How does the Pope want to reform the Curia? We still don’t really know

Catholic Herald

by Fr Alexander Lucie-Smith
posted Saturday, 24 Dec 2016

The Pope’s end of year speech to the Roman Curia has become something of an event, thanks to two things. First of all, this is the Pope who is supposedly reforming the Curia, and that has aroused interest. Secondly, this is the Pope who made that speech back in 2014 which lambasted his audience for their fifteen spiritual ills including “spiritual Alzheimer’s”. So when the Pope gets up to speak on what had once been a rather dull routine occasion, people now tend to tune in rather than out.

Then there is a matter of the presents. In the old days each member of the Curia got a bottle of prosecco and a panettone from the Holy Father. The Pope has cut out such fripperies. On one occasion each was given a CD of the Pope’s speeches. This year it was a book, recommended by Cardinal Walter Brandmüller, who, funnily enough, is one of the Four Cardinals who sent the Pope the famous dubia which remain still unanswered. The book is entitled “Measures to treat diseases of the soul” (Industriae ad curandos animae morbos), by the Italian Jesuit Fr Claudio Acquaviva. No doubt it will make cheery Christmas reading.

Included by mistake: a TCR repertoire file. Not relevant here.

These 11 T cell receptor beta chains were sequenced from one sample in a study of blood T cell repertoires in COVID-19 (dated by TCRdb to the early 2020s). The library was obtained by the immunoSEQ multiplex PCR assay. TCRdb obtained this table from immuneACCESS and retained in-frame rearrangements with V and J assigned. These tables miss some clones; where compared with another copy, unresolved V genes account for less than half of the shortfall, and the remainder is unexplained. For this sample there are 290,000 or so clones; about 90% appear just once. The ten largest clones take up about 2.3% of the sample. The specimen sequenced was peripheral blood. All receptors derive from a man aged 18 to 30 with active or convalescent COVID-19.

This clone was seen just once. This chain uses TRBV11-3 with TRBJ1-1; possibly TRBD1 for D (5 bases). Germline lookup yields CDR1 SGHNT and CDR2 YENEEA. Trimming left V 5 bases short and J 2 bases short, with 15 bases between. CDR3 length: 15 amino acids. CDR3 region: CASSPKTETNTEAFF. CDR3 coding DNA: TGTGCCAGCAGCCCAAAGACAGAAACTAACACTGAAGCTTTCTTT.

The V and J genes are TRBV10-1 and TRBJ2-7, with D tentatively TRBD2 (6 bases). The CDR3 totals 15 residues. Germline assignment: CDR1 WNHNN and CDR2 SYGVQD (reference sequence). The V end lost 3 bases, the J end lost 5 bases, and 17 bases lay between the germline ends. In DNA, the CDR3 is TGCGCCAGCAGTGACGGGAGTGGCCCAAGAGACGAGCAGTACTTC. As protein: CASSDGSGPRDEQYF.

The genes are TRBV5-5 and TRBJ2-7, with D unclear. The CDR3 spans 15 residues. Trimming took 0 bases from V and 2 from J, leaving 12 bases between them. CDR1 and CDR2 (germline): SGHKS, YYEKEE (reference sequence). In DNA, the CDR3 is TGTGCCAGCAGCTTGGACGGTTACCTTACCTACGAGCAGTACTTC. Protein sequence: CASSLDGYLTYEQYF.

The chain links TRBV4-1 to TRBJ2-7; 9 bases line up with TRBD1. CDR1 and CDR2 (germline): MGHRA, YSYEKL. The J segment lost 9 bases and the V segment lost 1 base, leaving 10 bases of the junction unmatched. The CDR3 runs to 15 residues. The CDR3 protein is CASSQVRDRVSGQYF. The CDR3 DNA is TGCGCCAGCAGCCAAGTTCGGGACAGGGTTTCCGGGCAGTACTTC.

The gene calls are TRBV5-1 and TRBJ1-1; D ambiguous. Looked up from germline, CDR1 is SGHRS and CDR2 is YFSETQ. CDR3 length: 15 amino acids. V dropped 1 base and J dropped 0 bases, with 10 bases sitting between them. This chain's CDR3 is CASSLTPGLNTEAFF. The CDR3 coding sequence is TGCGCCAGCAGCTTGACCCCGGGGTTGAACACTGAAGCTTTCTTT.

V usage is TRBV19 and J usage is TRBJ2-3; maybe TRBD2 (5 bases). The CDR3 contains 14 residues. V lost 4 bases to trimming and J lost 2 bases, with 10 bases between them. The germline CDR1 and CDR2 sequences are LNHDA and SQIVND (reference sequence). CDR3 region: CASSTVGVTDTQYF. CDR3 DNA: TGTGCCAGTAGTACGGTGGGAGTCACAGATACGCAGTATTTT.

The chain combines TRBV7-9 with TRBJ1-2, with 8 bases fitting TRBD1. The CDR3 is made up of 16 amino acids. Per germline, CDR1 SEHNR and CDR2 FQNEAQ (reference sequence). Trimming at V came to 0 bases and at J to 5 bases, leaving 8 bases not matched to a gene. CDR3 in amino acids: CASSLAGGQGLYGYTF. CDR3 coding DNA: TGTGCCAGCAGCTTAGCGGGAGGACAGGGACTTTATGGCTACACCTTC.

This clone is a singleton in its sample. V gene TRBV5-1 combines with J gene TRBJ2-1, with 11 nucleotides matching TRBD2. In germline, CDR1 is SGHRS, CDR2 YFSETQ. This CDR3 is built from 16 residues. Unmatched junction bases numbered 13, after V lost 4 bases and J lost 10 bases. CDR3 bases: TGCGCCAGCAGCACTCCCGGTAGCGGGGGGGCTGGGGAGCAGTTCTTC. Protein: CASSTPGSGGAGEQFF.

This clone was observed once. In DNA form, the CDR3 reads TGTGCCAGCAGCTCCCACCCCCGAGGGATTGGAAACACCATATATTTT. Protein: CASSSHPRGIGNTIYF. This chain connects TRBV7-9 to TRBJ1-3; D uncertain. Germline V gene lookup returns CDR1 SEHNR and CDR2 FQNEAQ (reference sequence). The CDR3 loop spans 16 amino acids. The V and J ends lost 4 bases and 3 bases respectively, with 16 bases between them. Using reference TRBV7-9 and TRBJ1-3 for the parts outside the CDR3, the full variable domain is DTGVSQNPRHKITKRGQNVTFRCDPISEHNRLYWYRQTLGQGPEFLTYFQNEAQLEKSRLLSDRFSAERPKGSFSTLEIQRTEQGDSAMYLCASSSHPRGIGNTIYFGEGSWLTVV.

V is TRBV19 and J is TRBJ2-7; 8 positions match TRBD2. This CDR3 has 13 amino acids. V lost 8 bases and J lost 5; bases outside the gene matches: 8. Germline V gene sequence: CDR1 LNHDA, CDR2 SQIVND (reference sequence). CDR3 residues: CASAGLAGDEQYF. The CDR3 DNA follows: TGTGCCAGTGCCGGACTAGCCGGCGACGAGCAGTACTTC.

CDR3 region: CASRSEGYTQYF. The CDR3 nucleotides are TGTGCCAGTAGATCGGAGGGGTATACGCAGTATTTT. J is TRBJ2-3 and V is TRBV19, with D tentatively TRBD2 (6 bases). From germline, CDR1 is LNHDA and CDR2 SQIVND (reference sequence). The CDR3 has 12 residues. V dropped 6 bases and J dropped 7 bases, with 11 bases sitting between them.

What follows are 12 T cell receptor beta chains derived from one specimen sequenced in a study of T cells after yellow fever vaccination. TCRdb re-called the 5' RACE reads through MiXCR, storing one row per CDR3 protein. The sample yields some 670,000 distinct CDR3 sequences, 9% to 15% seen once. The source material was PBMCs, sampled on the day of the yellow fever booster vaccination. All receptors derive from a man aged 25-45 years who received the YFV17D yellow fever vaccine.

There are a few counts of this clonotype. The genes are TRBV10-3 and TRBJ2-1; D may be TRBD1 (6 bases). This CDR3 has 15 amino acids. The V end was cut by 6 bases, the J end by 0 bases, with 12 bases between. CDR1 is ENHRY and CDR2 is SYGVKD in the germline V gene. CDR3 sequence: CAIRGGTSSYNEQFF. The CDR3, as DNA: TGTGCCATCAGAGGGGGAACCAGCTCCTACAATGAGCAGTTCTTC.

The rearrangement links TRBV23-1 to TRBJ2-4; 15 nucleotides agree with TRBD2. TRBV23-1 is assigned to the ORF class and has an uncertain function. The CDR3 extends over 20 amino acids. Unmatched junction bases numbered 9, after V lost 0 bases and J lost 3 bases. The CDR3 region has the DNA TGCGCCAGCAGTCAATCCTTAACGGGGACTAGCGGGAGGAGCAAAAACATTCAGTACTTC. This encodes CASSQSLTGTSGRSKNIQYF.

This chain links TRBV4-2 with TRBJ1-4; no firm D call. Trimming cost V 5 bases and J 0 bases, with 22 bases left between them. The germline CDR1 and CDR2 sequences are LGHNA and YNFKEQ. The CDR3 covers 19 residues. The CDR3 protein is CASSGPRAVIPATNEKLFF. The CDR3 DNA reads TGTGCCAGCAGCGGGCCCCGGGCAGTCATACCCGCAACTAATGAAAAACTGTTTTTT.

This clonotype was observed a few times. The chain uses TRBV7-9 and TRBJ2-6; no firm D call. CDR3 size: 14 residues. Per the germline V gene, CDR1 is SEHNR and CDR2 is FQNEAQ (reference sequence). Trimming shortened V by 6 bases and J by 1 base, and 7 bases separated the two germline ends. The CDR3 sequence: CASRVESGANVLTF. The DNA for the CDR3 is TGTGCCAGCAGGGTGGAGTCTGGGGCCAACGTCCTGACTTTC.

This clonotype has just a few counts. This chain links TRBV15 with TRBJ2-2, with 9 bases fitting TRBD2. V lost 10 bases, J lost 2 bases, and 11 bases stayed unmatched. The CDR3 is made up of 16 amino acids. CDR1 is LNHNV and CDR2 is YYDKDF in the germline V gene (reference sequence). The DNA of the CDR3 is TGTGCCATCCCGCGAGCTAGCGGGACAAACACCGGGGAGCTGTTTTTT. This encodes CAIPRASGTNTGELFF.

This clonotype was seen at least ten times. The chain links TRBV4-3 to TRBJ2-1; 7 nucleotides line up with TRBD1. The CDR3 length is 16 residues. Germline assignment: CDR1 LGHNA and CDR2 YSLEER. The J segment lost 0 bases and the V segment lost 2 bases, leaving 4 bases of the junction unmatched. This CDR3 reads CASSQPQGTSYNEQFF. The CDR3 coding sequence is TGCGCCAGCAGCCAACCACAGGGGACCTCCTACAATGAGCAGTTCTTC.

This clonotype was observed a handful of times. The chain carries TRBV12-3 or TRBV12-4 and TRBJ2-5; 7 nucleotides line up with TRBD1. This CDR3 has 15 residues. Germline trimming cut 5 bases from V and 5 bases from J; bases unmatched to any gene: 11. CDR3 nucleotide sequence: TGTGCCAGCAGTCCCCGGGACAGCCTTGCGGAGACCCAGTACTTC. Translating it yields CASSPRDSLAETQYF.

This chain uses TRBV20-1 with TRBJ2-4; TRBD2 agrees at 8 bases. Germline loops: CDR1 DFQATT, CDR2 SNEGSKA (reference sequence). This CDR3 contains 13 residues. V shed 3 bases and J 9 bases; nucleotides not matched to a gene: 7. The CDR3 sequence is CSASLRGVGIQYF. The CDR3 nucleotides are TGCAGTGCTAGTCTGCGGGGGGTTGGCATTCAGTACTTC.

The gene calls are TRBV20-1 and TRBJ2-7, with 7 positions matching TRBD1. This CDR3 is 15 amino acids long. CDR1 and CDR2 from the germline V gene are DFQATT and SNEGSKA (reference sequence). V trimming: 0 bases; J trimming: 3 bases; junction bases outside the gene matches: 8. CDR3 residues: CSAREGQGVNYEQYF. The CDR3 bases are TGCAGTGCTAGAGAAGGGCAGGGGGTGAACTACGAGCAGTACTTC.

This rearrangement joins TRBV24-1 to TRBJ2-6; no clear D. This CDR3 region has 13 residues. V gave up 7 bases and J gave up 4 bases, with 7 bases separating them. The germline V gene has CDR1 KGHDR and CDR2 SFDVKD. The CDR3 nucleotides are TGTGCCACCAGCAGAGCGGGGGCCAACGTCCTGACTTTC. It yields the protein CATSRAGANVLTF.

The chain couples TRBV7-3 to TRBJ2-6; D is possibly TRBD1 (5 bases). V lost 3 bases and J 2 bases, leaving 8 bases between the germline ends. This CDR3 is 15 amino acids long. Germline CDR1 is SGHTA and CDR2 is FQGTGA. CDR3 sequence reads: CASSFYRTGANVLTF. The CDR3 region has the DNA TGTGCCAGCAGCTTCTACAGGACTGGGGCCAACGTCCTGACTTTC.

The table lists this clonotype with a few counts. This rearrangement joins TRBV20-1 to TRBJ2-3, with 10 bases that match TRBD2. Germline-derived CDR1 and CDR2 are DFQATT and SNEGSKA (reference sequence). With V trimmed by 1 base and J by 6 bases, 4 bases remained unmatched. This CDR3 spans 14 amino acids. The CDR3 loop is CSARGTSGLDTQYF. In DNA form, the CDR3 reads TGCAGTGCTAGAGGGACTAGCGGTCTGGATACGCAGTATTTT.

But to the speech. This was, to put it mildly, cryptic, at least to English ears.

“The 12 principles for reform, translated by Vatican Radio, are: individual responsibility (personal conversion), pastoral concern (pastoral conversion), missionary spirit (Christocentrism), clear organisation, improved functioning, modernisation (updating), sobriety, subsidiarity, synodality, Catholicity, professionalism, gradualism (discernment).”

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